Your Body is a Microbial Archipelago


When Charles Darwin compared the beaks of his finch specimens from the Galapagos, he saw that each had been shaped differently by evolution, depending on the natural history of the island on which that finch made its home. Many evolutionary biologists see life through this natural history lens, and while they are right to declare conclusive the evidence for evolution by natural selection, some of evolutionary theory remains untested in an experimental sense.

That’s because animals like finches live for years, and multi-generational studies are expensive and arduous. To make evolution predictive and useful, you need to look at it on the microscopic scale.

“Evolutionary theory can make predictions, say, about how genetic variation will be distributed along a gradient of latitude or of moisture, and those can be observed as snapshots,” says experimental evolutionary biologist Rees Kassen. “What we get to do is actually watch the evolutionary process happening in real time.”

The microbial world differs in important ways from the animal kingdom—unicellular versus multicellular, single chromosomes versus many chromosomes, asexual versus sexual—but the fundamental processes of mutation, natural selection, genetic drift, migration and dispersal all can be tested under a microscope.

And then it can be used to heal.

Kassen’s lab at the University of Ottawa studies a ubiquitous, gram-negative bacterium called Pseudomonas aeruginosa. If you wiped your desk top right now, you could probably isolate some. It’s harmless in the environment, but it’s also now a deadly threat to people who suffer from cystic fibrosis. It seems to thrive in the mucous-filled lungs of sick patients who cannot clear their chests by coughing.

“People with cystic fibrosis often describe having the disease as if they are drowning from the inside,” says Kassen.

It used to be that CF patients would die very young from organ failure, but as therapies have improved over the last few years, people are living longer. Now, chronic infection with Pseudomonas is the leading prognostic factor for either lung transplant or death in these patients. The trouble is, the drugs that work best on Pseudomonas in acute infections like wounds or urinary tract infections—ciprofloxacin, for example–don’t seem to work in the lungs. They might control the infection, but it never fully clears.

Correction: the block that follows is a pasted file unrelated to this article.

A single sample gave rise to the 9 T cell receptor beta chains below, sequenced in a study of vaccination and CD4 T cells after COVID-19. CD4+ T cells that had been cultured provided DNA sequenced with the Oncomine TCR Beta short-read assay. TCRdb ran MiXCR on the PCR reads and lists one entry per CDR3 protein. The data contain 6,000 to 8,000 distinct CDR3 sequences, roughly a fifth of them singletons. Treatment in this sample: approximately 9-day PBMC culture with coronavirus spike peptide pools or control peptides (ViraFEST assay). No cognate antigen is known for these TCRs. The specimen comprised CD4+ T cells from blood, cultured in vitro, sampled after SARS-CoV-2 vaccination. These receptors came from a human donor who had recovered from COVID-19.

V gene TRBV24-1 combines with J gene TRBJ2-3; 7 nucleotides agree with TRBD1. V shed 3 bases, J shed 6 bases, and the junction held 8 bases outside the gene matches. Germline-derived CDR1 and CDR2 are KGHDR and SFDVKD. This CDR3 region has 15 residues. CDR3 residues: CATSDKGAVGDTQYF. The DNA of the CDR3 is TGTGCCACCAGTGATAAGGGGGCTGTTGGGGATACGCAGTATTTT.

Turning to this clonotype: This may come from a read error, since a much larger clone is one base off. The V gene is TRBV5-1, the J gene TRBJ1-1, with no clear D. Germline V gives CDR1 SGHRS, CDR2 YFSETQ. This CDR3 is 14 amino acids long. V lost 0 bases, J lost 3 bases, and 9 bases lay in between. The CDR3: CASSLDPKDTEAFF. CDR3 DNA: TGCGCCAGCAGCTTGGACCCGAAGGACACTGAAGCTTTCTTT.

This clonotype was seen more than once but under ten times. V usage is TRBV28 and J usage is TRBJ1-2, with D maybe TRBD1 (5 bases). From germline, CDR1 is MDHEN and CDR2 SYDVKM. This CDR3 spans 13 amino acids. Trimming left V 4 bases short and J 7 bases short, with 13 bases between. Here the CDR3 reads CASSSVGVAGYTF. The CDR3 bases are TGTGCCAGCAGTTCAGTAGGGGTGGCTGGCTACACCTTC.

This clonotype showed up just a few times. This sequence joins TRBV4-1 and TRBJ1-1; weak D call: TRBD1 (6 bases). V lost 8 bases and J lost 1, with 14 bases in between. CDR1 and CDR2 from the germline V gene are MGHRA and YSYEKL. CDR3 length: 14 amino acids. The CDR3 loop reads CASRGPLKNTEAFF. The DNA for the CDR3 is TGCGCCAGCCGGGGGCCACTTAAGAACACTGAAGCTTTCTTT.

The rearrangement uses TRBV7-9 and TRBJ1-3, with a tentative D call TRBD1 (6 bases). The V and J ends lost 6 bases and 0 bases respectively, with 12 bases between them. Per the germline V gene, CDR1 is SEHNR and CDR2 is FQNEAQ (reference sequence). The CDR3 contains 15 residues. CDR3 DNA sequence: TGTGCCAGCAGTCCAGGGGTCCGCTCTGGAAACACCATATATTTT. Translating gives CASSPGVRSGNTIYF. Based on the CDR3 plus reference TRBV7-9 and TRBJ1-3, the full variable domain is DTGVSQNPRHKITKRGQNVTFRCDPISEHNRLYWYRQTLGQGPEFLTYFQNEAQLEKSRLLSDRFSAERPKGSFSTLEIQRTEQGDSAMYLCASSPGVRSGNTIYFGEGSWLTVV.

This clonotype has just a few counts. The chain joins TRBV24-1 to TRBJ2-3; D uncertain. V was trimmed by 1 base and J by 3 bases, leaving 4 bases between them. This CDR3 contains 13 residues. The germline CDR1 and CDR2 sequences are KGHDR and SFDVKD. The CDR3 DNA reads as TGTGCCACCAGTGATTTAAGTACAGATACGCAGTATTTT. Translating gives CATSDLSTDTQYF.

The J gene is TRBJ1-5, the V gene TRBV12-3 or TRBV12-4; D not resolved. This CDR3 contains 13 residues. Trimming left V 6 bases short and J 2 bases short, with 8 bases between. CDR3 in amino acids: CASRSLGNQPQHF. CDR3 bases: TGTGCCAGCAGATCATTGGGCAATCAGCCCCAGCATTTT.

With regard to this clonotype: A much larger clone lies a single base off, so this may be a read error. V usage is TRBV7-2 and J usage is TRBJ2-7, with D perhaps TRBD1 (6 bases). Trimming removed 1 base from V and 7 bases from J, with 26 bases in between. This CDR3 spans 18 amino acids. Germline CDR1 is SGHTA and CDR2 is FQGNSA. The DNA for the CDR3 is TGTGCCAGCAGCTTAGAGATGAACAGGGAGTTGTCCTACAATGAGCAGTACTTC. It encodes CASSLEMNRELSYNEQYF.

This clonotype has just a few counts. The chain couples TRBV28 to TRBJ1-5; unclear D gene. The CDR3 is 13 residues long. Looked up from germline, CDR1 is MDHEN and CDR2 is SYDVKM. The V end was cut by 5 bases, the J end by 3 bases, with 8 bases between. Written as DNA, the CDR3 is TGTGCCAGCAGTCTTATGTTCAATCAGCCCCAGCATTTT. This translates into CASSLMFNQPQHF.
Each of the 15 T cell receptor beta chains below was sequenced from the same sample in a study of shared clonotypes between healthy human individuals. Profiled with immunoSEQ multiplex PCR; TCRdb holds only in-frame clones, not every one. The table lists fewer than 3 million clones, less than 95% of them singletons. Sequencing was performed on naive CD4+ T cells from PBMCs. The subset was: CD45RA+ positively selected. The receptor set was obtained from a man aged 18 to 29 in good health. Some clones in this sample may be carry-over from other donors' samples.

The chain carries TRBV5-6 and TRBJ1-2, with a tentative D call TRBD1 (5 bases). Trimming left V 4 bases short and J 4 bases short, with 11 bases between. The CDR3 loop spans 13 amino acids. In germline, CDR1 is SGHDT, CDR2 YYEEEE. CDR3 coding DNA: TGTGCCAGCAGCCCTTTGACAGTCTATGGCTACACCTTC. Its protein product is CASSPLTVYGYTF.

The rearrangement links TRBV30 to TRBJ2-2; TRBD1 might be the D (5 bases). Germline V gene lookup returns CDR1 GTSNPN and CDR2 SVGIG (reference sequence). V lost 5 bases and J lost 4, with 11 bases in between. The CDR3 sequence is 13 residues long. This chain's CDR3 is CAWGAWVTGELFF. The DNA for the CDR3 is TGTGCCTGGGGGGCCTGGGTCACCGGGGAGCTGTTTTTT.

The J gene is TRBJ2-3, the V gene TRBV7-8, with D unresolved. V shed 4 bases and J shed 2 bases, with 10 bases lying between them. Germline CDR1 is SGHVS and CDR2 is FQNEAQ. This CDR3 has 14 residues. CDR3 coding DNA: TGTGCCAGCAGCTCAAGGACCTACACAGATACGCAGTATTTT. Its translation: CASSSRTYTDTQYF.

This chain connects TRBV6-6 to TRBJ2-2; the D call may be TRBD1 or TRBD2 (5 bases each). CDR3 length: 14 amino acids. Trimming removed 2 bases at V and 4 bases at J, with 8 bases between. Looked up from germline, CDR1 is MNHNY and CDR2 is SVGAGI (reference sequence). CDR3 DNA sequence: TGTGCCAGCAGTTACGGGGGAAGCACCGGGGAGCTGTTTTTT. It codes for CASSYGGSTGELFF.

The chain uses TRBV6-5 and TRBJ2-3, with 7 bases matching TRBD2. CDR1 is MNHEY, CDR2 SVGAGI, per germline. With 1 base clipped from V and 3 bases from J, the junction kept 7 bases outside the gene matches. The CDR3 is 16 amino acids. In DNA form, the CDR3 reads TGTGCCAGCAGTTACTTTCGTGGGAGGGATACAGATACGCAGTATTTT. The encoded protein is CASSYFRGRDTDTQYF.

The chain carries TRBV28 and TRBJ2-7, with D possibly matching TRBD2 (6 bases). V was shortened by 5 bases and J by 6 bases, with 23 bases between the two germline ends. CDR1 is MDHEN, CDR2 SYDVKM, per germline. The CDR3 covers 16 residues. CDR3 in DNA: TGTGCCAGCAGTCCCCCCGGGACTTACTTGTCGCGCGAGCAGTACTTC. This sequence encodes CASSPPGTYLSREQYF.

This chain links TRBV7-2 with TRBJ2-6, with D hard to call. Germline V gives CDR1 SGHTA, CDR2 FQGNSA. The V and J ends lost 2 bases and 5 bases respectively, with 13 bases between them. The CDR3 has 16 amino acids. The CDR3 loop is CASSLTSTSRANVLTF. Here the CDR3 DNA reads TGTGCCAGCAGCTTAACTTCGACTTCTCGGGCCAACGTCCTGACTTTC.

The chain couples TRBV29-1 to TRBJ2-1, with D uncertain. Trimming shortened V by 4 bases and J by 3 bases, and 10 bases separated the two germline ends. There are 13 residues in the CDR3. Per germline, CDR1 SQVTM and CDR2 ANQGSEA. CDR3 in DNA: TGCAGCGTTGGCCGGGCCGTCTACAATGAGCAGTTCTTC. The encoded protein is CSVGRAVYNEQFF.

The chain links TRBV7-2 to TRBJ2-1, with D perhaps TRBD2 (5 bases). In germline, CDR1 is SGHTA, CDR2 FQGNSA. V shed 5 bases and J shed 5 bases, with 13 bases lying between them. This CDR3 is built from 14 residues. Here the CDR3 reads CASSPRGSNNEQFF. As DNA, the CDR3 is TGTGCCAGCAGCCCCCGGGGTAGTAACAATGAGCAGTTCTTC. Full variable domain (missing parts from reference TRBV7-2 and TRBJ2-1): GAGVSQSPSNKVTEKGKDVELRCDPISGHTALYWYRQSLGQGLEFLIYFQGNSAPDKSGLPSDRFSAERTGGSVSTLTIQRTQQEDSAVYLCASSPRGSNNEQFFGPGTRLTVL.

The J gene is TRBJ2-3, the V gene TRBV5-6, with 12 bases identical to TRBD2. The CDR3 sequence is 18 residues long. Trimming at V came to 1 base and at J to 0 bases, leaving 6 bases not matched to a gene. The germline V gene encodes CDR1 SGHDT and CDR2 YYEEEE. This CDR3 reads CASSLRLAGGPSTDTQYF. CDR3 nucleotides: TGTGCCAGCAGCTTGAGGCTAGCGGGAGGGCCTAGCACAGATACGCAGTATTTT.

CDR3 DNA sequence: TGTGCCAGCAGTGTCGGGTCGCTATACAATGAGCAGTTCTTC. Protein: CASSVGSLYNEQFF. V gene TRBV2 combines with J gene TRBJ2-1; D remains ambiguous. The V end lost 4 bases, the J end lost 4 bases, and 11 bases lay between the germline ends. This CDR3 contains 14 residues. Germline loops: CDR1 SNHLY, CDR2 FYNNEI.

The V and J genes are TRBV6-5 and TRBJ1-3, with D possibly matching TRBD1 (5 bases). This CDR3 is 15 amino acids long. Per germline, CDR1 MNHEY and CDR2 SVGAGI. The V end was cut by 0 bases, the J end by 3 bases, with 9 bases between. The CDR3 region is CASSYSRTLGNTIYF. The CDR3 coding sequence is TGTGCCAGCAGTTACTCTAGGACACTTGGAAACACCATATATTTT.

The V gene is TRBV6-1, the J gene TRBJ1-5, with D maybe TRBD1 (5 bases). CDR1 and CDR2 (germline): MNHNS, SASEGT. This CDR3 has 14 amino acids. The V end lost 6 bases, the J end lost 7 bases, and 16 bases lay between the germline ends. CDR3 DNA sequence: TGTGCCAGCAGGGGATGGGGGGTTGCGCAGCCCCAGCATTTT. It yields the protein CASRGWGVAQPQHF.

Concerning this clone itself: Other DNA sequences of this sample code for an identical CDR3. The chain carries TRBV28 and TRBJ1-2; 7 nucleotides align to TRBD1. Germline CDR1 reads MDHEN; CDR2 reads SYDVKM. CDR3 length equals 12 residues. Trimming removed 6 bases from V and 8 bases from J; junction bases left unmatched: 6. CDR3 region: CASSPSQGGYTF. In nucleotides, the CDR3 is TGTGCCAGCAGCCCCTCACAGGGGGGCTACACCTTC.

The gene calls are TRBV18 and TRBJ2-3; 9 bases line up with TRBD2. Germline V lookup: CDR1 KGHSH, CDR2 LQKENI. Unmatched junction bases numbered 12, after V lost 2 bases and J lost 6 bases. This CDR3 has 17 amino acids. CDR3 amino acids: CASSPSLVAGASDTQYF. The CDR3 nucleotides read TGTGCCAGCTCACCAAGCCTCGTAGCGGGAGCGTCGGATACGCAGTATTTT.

The reasons for this come back to Darwin and his island biogeography.

“This has got all the hallmarks of something that we as evolutionary biologists, thinking about big organisms like birds, have known from the Galapagos Islands–the massive adaptive radiation of Darwin’s finches on the Galapagos size. So my suspicion is that there’s a parallel process going on in the lung, and that can complicate treatment,” says Kassen.

Just as the Galapagos provides a landscape of isolated pockets of life, the lungs are spatially structured in segments. As air comes in from the mouth and nose it permeates the alveoli deep into the lung, but that mobility may not extend to the bacteria in any given branch. Many islands of lung tissue form the perfect landscape for adaptive radiation and local adaptation. Different strains can come to dominate different lobes, and the segments are even more isolated when Pseudomonas forms a biofilm that holds it in place.

Kassen’s lab looks at how the bug evolves once it enters the lung by comparing the strains in lungs to those in acute infections and the environment. Lung Pseudomonas seems first to ditch the genes associated with virulence factors (the ones that cause direct damage to the host). That may sound like a good thing, but actually it puts the bacterium in stealth mode and allows it to sneak around the immune system. Then it diversifies. The fluid in a cystic fibrosis patient’s lungs is very nutritionally complex, so different strains of Pseudomonas evolve into their own niches, some living off the preferred resources and other specializing in the less sought-after nutrients.

Observing bacterial responses to these drivers of diversity, Kassen’s team is starting to make predictions about how treatment could work with evolution. For example, a regimen of pills that allows drug concentrations repeatedly to oscillate below a critical threshold can actually select for the most problematic strains of bacteria – the generalist weed species that survive the drug and then thrive once it’s gone.

In a time when antibiotics are becoming less useful by the year, we’ll soon need to understand our pathogens as inhabitants in the many internal landscapes of the human body. It’s useful to think of the body as an archipelago with pockets that provide population isolation. While doomed species like the dodo of Mauritius serve as cautionary tales in conservation biology, for medicine they may soon provide inspiration.


Image: Adult dwarf mammoth, a result of island dwarfism. (via Wikimedia Commons)

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2 thoughts on “Your Body is a Microbial Archipelago

  1. This is a very cool article. I love it when an issue is approached from a new perspective – a nice way to start my brain up this morning! Now I have to look back at my biogeography notes and think about the implications.

  2. A useful way of looking at bacterial infections — I hope you keep writing about it.

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